This document describes how Cisco VPN Clients are authenticated on the VPN Concentrator and how the Cisco VPN 3000 Concentrator uses User and Group attributes.
There are no specific requirements for this document.
The information in this document is based on the Cisco VPN 3000 Concentrator.
The information in this document was created from the devices in a specific lab environment. All of the devices used in this document started with a cleared (default) configuration. If your network is live, make sure that you understand the potential impact of any command.
For more information on document conventions, refer to the Cisco Technical Tips Conventions.
When a VPN Client connects to a VPN 3000 Concentrator, up to four authentications can take place.
The Group is authenticated. (This is often called the "Tunnel Group.")
The User is authenticated.
(Optional) If the User is part of another Group, this Group is authenticated next. If the user does not belong to another Group or the Tunnel Group, then the user defaults to the Base Group and this step does NOT occur.
The "Tunnel Group" from Step 1 is authenticated again. (This is done in case the "Group Lock" feature is used. This feature is available in version 2.1 or later.)
This is an example of the events you see in the Event Log for a VPN Client authenticated via the Internal Database ( "testuser" is part of the Group "Engineering").
1 12/09/1999 11:03:46.470 SEV=6 AUTH/4 RPT=6491 188.8.131.52
Authentication successful: handle = 642, server = Internal, user = Tunnel_Group
2 12/09/1999 11:03:52.100 SEV=6 AUTH/4 RPT=6492 184.108.40.206
Authentication successful: handle = 643, server = Internal, user = testuser
3 12/09/1999 11:03:52.200 SEV=6 AUTH/4 RPT=6493 220.127.116.11
Authentication successful: handle = 643, server = Internal, user = Engineering
4 12/09/1999 11:03:52.310 SEV=6 AUTH/4 RPT=6494 18.104.22.168
Authentication successful: handle = 643, server = Internal, user = Tunnel_Group
Note: To see these Events, you must configure the Auth Event Class with severity 1-6 in Configuration > System > Events > Classes.
Group Lock Feature - If the Group Lock feature is enabled on the Group - Tunnel_Group, then the User must be part of Tunnel_Group to connect. In the previous example, you see all the same Events, but "testuser" does not connect because they are part of the Group - Engineering and not part of the Group - Tunnel_Group. You also see this Event:
5 12/09/1999 11:35:08.760 SEV=4 IKE/60 RPT=1 22.214.171.124
User [ testuser ]
User (testuser) not member of group (Tunnel_Group), authentication failed.
For additional information about the Group Lock feature and a sample configuration, refer to Locking Users into a VPN 3000 Concentrator Group Using a RADIUS Server.
The VPN 3000 Concentrator can also be configured to authenticate Users and Groups externally through a RADIUS server. This still requires the names of the Groups to be configured on the VPN Concentrator, but the Group Type is configured as "External."
External Groups can return Cisco/Altiga attributes if the RADIUS server supports Vendor Specific Attributes (VSAs).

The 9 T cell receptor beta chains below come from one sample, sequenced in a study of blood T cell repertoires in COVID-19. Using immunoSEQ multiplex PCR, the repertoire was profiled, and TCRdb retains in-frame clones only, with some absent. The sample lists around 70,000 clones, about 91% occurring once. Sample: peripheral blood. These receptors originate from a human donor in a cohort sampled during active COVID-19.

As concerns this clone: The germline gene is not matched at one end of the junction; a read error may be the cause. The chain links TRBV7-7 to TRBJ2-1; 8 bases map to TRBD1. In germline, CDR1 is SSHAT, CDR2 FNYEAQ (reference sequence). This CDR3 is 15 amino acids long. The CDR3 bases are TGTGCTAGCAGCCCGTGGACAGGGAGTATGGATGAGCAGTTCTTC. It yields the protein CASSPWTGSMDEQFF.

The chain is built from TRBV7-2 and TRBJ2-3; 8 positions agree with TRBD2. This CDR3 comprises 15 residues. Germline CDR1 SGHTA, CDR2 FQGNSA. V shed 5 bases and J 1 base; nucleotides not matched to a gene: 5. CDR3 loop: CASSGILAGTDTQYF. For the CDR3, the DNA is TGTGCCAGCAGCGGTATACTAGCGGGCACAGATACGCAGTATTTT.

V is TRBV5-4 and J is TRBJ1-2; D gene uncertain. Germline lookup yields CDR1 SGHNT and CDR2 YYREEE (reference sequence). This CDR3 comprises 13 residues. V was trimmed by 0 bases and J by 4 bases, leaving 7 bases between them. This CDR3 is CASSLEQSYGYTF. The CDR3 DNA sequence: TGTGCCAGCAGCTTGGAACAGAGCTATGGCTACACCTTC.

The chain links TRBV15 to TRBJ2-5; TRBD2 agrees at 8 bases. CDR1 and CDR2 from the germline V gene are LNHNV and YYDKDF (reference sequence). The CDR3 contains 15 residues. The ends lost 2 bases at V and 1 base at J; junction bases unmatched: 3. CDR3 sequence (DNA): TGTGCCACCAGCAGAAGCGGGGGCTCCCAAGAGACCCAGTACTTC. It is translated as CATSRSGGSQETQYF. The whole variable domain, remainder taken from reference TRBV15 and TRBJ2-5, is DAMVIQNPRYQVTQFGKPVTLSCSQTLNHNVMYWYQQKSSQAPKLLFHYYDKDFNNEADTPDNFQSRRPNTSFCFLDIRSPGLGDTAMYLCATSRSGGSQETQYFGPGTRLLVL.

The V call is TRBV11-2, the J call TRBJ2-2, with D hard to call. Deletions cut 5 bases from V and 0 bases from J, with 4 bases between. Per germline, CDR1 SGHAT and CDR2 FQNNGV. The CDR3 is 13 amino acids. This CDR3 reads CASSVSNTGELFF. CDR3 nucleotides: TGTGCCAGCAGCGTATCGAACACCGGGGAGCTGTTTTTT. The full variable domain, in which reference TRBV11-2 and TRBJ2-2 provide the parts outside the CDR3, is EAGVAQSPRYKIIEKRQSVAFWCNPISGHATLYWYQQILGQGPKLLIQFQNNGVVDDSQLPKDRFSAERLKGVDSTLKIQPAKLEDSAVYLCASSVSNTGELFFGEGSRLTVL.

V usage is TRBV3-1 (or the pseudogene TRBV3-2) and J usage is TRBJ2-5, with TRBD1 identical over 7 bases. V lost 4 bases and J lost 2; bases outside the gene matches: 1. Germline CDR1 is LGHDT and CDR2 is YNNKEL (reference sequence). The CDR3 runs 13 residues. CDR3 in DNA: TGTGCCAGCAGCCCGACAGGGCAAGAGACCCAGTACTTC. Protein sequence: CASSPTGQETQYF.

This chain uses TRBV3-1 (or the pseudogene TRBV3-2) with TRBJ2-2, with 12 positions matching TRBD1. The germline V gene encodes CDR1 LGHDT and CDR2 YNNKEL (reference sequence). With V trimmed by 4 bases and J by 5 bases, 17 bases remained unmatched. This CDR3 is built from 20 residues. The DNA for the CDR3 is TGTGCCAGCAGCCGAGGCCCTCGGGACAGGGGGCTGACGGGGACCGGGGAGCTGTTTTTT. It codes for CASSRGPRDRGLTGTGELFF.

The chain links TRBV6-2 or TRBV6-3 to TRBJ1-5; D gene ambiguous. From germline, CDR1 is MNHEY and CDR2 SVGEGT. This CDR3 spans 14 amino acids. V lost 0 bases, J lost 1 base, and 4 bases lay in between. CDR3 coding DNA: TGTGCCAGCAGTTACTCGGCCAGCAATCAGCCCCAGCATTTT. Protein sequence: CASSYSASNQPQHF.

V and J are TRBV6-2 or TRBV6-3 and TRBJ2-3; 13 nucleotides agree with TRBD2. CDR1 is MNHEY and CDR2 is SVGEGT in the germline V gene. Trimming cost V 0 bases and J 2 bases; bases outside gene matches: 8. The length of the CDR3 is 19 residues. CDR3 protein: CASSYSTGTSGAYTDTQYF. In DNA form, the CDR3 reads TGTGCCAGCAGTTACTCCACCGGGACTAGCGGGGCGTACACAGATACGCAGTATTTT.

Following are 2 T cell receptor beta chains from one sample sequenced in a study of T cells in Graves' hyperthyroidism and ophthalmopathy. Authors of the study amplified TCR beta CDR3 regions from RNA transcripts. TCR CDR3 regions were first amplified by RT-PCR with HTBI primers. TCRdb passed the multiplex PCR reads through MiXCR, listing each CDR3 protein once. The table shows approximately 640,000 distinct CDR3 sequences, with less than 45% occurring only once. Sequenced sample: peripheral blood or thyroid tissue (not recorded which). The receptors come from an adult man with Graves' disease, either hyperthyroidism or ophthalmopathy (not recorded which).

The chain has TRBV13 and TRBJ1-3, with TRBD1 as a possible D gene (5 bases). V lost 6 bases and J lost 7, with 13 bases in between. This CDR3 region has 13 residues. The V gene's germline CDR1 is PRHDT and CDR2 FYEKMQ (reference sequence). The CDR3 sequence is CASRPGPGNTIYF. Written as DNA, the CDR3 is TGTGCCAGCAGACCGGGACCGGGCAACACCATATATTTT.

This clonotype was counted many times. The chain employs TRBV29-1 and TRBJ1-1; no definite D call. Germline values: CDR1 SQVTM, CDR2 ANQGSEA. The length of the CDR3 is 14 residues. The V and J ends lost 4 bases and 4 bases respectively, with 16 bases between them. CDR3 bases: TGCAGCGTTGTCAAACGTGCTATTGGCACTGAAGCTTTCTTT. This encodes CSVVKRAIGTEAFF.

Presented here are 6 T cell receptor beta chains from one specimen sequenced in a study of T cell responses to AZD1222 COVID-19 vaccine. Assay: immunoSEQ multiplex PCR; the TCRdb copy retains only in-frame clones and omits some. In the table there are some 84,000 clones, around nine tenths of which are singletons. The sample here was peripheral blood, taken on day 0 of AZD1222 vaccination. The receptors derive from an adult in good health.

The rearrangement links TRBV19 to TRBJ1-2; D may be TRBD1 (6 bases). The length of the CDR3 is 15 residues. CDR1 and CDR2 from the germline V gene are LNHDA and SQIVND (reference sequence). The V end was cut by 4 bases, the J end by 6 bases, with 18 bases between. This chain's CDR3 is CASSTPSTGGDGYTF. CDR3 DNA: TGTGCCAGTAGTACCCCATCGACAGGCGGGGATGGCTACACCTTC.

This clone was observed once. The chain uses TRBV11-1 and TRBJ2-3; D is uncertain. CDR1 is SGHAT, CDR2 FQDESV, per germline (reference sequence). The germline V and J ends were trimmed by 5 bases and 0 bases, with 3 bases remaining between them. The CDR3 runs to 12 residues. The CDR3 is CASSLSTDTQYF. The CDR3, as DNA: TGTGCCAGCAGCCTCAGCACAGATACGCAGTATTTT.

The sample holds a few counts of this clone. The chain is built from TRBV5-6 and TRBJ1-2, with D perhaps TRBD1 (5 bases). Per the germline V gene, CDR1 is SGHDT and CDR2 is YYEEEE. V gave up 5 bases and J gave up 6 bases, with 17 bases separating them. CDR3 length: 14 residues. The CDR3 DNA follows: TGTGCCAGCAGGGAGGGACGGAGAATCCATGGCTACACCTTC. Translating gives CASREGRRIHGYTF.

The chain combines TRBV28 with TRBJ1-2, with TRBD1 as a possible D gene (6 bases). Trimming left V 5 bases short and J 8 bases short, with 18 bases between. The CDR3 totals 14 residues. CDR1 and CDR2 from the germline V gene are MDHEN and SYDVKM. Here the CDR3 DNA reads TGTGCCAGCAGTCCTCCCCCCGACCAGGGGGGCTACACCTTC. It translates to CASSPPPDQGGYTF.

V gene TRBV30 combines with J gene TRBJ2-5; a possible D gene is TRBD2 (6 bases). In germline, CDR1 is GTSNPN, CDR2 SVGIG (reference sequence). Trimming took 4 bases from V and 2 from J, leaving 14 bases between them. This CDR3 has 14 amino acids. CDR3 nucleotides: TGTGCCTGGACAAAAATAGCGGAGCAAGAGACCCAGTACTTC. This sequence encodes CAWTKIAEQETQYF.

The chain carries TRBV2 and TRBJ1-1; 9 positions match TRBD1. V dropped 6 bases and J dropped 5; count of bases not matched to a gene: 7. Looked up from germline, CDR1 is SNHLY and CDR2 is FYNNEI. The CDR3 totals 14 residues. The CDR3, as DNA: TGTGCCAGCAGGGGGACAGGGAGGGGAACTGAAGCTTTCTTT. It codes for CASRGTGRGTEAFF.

Any Cisco/Altiga attributes NOT returned by RADIUS default to the values in the Base Group.
If the RADIUS server does NOT support VSAs, then ALL attributes default to the Base Group attributes.
Note: A RADIUS server treats Group names no differently than User names. A Group on a RADIUS server is configured just like a standard User.
These steps outline what happens when an IPSec Client connects to the VPN 3000 Concentrator if both Users and Groups are authenticated externally. Similar the internal case, up to four authentications can take place.
The Group is authenticated via RADIUS. The RADIUS server can return many attributes for the group or none at all. At a minimum, the RADIUS server needs to return the Cisco/Altiga attribute "IPSec Authentication = RADIUS" to tell the VPN Concentrator how to authenticate the User. If not, the Base Group's IPSec Authentication method needs to be set to "RADIUS."
The User is authenticated via RADIUS. The RADIUS server can return many attributes for the user or none at all. If the RADIUS server returns the attribute CLASS (standard RADIUS attribute #25), the VPN 3000 Concentrator uses that attribute as a Group name and moves to Step 3, or else it goes to Step 4.
The user's Group is authenticated next via RADIUS. The RADIUS server can return many attributes for the group or none at all.
The "Tunnel Group" from Step 1 is authenticated again via RADIUS. The authentication subsystem must authenticate the Tunnel Group again because it has not stored the attributes (if any) from the authentication in Step 1. This is done in case the "Group Lock" feature is used.
After the VPN 3000 Concentrator has authenticated the User and Group(s), it must organize the attributes it has received. The VPN Concentrator uses the attributes in this order of preference. It does not matter if the authentication was done internally or externally:
User attributes—These take precedence over all others.
Group attributes—Any attributes missing from the User attributes are filled in by the Group attributes. Any that are the same are overridden by the User attributes.
Tunnel Group attributes—Any attributes missing from the User or Group attributes are filled in by the Tunnel Group attributes. Any that are the same are overridden by the User attributes.
Base Group attributes—Any attributes missing from the User, Group, or Tunnel Group attributes are filled in by the Base Group attributes.